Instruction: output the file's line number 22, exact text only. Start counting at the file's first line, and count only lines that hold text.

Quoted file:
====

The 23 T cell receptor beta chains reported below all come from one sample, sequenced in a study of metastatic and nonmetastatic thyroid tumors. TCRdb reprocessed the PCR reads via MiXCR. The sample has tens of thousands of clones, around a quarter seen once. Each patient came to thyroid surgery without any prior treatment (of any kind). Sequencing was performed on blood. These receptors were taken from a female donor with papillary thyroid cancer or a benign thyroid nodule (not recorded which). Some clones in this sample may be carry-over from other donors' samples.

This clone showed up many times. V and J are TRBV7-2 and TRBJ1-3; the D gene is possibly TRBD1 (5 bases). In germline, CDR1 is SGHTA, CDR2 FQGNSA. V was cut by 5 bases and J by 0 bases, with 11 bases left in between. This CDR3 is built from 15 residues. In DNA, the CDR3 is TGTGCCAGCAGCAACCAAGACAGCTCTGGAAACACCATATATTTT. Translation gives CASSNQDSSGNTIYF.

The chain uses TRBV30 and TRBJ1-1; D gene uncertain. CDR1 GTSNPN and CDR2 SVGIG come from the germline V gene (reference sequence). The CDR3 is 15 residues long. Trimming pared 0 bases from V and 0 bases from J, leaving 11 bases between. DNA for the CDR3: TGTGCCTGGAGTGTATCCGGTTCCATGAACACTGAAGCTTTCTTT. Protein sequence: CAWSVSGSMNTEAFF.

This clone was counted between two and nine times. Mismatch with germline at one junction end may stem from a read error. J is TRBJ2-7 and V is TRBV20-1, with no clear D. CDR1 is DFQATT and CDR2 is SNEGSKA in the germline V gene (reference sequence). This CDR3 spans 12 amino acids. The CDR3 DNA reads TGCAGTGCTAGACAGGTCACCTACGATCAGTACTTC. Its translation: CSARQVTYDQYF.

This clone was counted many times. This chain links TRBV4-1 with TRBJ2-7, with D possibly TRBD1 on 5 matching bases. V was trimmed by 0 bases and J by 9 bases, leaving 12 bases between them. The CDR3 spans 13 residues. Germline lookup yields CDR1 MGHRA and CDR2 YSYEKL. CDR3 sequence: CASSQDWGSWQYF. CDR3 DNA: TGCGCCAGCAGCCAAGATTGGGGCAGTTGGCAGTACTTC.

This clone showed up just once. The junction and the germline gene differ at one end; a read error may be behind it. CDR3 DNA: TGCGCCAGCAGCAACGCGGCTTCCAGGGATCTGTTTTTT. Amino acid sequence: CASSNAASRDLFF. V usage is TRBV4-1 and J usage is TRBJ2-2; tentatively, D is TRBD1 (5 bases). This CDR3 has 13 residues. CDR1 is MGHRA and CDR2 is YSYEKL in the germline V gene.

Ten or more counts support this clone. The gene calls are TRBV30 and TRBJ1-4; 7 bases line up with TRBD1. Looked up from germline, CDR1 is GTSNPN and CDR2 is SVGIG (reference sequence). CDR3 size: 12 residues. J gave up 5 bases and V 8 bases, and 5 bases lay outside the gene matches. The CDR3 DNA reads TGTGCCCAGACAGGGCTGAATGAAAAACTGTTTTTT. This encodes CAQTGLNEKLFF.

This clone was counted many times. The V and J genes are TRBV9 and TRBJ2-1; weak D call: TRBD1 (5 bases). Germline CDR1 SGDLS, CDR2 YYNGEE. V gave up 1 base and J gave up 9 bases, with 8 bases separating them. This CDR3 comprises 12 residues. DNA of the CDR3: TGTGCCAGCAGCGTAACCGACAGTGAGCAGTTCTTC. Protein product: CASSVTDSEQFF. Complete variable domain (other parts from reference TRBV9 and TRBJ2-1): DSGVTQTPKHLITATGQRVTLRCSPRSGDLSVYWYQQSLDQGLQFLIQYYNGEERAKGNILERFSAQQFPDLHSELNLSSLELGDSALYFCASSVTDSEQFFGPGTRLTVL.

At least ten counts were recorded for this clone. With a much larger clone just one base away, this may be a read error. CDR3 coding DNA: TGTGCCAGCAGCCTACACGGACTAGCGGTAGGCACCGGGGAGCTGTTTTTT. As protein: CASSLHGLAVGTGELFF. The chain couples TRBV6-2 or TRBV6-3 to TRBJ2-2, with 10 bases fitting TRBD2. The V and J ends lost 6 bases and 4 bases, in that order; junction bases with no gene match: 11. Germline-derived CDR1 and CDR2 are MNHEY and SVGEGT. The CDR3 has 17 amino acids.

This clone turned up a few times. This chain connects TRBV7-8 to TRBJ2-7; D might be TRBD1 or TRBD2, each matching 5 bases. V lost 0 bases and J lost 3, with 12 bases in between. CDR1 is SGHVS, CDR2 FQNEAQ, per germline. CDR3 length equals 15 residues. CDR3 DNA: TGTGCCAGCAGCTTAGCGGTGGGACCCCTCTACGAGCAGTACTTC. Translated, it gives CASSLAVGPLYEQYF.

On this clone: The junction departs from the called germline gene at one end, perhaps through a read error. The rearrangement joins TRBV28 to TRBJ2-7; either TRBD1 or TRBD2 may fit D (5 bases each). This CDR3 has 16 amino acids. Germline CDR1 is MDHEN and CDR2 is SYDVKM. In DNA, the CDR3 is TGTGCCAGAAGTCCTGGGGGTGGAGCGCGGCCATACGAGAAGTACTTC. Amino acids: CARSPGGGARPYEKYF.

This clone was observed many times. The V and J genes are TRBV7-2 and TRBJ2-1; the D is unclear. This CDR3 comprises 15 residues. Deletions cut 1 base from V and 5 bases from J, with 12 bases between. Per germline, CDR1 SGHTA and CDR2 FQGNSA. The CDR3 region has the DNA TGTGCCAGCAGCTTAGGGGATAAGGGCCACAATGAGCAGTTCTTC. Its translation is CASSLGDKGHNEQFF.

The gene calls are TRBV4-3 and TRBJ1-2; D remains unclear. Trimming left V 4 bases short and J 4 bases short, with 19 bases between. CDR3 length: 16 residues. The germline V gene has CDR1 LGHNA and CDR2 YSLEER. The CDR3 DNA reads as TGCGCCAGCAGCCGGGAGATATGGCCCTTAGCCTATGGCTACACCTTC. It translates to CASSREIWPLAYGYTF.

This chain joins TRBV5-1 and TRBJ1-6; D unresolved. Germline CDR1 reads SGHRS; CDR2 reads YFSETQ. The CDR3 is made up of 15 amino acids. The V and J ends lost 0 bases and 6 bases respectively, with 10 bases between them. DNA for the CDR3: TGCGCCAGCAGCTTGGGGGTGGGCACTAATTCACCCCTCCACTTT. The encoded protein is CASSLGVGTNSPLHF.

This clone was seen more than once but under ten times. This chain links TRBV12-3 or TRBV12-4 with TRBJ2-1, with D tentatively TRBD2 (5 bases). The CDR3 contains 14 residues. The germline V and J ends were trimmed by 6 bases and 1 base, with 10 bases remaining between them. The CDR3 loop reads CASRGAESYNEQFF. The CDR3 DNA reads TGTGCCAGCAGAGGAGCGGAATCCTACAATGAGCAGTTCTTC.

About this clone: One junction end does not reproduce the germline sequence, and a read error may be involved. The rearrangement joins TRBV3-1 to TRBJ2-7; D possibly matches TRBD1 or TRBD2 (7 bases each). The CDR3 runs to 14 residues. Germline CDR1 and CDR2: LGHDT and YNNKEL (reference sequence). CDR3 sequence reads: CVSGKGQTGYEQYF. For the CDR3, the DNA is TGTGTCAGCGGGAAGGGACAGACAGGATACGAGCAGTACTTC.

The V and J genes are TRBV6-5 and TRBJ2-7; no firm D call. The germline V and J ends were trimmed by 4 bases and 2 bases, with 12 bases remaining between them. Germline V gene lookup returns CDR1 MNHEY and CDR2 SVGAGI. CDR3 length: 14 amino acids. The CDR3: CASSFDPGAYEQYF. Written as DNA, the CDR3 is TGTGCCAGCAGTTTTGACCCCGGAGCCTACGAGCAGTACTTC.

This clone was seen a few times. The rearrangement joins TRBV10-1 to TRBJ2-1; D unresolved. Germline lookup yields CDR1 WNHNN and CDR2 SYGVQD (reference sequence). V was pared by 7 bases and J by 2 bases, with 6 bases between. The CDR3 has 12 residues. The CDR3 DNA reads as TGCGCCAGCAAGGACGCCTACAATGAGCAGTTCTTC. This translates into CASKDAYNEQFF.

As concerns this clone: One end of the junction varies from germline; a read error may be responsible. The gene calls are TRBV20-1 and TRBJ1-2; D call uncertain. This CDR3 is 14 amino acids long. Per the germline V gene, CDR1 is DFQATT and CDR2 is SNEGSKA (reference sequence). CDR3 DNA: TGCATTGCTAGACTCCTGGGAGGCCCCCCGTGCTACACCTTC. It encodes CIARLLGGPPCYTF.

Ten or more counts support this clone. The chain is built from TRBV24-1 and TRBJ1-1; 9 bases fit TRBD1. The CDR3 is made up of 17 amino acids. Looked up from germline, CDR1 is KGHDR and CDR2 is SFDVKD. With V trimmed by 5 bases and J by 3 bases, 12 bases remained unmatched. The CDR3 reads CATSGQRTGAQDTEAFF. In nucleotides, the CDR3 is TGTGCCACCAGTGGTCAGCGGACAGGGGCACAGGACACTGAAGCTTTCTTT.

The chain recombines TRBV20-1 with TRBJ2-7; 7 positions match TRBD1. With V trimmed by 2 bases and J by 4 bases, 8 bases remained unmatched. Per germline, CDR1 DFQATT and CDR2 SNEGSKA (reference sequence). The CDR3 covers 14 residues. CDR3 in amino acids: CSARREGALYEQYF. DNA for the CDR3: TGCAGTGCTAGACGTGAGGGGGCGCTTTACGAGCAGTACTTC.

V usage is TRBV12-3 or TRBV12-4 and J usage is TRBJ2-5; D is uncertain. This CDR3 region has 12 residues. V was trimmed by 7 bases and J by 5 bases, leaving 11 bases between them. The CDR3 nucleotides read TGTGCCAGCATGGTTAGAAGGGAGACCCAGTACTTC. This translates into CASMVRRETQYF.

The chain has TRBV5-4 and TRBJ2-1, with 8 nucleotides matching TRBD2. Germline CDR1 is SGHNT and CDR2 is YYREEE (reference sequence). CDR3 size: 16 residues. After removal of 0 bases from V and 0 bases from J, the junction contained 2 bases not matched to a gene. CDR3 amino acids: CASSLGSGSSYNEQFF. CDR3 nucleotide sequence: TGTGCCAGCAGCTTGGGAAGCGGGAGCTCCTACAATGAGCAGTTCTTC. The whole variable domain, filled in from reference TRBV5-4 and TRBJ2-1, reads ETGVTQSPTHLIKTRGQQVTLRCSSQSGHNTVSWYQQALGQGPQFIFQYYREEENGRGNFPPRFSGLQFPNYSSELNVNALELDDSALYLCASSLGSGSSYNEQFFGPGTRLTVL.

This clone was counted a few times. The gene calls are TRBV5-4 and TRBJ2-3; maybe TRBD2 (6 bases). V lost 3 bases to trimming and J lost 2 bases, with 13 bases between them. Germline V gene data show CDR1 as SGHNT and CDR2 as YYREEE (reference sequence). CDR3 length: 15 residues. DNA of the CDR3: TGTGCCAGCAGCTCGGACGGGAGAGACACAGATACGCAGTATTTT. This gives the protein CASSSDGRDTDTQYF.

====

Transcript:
V usage is TRBV12-3 or TRBV12-4 and J usage is TRBJ2-5; D is uncertain. This CDR3 region has 12 residues. V was trimmed by 7 bases and J by 5 bases, leaving 11 bases between them. The CDR3 nucleotides read TGTGCCAGCATGGTTAGAAGGGAGACCCAGTACTTC. This translates into CASMVRRETQYF.